This week: Indian art, opening night at the Met Opera & more.
Thirty-Eight: The Hurricane that Transformed New England, by Stephen Long (Yale University Press): This year’s hurricane season has been thus far devastating to the Gulf Coast region of the American South, with August’s Harvey and Irma inflicting particularly terrible damage on human, social, and environmental levels. As these catastrophic events have captured the country’s imagination—and as the storms’ many victims have captured its sympathies—Stephen Long’s new book from Yale University Press feels especially timely. Thirty-Eight: The Hurricane that Transformed New England recounts the history of the deadliest hurricane ever to hit New England, which made landfall on the Coast during the tail end of the Great Depression. Typical histories of the infamous storm focus on its urban impact—the wreckage and loss of life in major cities and populations. Against this conventional perspective, Long’s work focuses on the ways in which the storm, which uprooted some 2.6 billion board feet of timber (to give but one example of its damage), forever changed the face of New England’s inland forest. Combining meticulous research with gripping first-hand accounts of survivors, Thirty-Eight promises to enthrall any of those interested in the ecological or social history of New England’s mighty woods. —AS
“Jason Karolak: Prospects” at McKenzie Fine Art, New York (through October 8): The painter Jason Karolak transforms oil on canvas into axiomatic compositions of light. Starting with hundreds of ink drawings, Karolak contrasts neon colors with black ground, with linear abstractions that seem to reference volumes of light in space. His latest exhibition, Prospects, at McKenzie Fine Art on the Lower East Side, demonstrates an increasing distillation of forms, with virtual space that recalls early computer graphics and the cathode-ray glow. —JP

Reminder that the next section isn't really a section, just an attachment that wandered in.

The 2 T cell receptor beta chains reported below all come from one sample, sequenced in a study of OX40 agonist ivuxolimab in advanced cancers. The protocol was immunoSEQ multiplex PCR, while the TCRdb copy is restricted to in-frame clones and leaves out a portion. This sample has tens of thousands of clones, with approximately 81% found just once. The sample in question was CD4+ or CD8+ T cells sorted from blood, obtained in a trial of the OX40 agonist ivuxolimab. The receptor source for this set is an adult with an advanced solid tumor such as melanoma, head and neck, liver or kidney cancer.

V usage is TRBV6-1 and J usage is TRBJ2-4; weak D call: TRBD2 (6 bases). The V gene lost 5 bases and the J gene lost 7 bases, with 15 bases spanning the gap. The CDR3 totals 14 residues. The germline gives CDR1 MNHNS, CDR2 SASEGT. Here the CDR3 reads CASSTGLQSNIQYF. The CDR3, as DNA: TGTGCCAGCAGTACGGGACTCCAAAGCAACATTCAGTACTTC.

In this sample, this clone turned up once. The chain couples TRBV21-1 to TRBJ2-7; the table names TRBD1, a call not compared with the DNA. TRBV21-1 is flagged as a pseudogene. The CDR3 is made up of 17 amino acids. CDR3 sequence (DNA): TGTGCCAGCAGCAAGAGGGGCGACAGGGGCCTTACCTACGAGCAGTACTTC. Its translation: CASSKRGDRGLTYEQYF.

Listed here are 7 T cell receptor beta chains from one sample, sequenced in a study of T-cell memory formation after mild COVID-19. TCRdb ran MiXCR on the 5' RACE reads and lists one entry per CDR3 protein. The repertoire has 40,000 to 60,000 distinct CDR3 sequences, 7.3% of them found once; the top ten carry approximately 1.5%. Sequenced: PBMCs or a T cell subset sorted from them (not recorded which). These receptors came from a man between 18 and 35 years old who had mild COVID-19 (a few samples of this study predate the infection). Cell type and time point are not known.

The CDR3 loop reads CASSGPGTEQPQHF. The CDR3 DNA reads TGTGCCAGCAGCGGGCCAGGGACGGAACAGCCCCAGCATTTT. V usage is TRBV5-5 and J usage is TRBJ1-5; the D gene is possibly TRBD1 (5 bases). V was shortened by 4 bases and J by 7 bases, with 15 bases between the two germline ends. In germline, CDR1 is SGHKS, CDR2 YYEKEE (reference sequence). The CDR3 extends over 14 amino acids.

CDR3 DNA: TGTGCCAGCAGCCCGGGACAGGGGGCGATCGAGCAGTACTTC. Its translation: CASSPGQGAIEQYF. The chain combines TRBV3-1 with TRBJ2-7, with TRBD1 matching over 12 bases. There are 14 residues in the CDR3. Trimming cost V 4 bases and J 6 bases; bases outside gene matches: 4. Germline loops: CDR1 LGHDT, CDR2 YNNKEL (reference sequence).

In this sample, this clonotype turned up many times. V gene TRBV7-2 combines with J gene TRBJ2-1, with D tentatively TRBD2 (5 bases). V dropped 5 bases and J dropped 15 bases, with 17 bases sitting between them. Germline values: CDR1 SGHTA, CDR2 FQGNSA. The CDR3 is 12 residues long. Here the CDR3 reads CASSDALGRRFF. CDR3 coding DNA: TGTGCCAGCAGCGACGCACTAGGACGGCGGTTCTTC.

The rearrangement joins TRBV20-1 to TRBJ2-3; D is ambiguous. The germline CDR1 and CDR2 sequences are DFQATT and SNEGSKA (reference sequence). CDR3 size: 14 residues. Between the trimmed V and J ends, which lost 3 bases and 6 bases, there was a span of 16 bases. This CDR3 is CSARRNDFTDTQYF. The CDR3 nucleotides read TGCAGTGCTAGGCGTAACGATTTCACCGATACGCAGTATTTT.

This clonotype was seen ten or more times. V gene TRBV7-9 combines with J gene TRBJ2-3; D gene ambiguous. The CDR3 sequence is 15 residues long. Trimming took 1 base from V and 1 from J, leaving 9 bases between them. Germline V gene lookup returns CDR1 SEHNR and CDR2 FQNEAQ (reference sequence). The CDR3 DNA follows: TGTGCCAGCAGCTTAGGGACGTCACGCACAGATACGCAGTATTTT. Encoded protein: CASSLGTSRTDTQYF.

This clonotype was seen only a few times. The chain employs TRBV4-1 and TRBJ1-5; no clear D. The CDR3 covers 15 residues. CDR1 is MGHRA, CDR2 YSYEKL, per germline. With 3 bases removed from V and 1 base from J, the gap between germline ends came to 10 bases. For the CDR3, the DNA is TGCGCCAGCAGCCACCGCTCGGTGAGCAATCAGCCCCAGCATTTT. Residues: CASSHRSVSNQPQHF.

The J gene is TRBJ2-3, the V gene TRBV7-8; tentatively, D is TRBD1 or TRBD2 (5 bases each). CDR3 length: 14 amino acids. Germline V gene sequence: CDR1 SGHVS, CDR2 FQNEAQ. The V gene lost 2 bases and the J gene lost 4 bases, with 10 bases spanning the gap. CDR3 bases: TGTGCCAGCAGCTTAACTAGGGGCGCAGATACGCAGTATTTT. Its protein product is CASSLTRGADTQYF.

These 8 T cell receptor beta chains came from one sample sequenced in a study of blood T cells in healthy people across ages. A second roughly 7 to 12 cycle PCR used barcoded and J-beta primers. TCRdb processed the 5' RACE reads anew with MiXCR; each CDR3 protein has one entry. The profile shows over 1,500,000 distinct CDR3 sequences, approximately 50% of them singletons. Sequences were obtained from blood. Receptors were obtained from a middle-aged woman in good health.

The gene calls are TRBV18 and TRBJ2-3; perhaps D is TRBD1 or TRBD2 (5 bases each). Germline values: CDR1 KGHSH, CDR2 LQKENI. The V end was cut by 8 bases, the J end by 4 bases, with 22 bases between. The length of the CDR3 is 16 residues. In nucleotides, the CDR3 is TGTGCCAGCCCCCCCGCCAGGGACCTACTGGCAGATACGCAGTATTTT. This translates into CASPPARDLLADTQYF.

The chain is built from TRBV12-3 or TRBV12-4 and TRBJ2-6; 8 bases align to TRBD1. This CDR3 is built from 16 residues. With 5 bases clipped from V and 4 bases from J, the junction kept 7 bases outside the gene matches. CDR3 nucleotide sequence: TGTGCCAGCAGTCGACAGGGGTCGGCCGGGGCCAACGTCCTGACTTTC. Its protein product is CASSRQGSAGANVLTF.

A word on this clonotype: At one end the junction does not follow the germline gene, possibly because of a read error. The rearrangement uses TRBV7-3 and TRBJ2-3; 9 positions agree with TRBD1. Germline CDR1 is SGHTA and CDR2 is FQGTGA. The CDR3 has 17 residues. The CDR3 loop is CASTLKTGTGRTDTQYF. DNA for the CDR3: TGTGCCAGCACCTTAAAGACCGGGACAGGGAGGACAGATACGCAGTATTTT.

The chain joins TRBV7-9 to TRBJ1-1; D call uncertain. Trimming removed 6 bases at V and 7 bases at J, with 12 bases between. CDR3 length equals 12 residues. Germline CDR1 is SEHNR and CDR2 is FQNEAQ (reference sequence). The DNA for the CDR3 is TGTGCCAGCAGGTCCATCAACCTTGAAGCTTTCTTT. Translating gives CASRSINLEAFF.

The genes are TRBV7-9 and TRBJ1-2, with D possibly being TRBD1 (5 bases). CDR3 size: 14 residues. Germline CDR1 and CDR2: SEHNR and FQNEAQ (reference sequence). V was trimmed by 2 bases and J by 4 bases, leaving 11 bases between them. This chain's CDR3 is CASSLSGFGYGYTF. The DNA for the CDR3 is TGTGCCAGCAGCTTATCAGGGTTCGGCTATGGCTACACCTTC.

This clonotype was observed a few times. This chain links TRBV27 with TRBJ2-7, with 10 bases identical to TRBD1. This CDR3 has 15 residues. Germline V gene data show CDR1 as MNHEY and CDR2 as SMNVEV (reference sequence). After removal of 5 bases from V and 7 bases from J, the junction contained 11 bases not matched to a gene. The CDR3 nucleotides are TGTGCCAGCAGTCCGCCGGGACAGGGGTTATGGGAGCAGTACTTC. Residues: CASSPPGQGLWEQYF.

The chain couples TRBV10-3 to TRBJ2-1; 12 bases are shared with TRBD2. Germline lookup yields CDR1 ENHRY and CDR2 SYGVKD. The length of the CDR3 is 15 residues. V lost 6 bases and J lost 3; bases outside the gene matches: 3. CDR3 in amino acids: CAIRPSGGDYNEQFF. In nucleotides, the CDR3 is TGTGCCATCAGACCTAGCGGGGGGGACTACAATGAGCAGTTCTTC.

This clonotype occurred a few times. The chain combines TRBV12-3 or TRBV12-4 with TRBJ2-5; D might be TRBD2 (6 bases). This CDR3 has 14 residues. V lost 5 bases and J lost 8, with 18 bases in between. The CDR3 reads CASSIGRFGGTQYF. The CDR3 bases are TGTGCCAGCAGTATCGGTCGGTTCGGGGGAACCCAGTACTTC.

Opening week at The Metropolitan Opera (September 25, 28): The Metropolitan Opera opens its season Monday night with a battle-tested classic: Norma, Bellini’s masterful tale of the tragic romance between a Celtic priestess and a Roman governor, in a new production by Sir David McVicar. The score features some of the most cherished music in the operatic canon, most notably the duet for Norma and Adalgisa “Deh! Con te, li prendi” and Norma’s ravishing Act I aria “Casta diva.” In the title role is Sondra Radvanovsky, whose previous Met appearances in the role earned rave reviews, complemented by the leading American mezzo Joyce DiDonato as Adalgisa. The star Maltese tenor Joseph Calleja sings the role of Pollione, the Roman proconsul, and Carlo Rizzi conducts. —ECS
“Company School Painting in India (ca. 1770–1850)” at the Metropolitan Museum of Art (Through October 1): This week marks the last chance to see “Company School Painting in India,” a revival of a Met show from 2016. Without adjudicating the merits of the British East India Company, the show offers a sense of the fine work done in India for ascendant British patrons, the style of which came to be known as the “Company School” for its close associations with the East India Company. The show’s multifarious works display the preoccupations of the regnant British class: flora and fauna, the ruins of Indian antiquity, and of course horses. While A Syce (Groom) Holding Two Carriage Horses (ca. 1845), attributed to Shaikh Muhammad Amir of Karraya, doesn’t approach the detail of the work of that great equine portraitist George Stubbs, it is a fascinating document nonetheless, expressing the importance the settlers attached to traditional signifiers of British status, even as these were transported to a new world. —BR
From the archive: “The young Picasso” by Hilton Kramer (February 1991). On A Life of Picasso. Volume I: 1881–1906 by John Richardson.
From the current issue: “Exhibition note” by Christie Davies. On “Canaletto and the Art of Venice” at the Queen’s Gallery in London.
Broadcast: Fall classical music preview with Eric C. Simpson and Jay Nordlinger. Associate Editor Eric C. Simpson and music critic Jay Nordlinger discuss their picks for the first half of the 2017–18 New York music and opera season.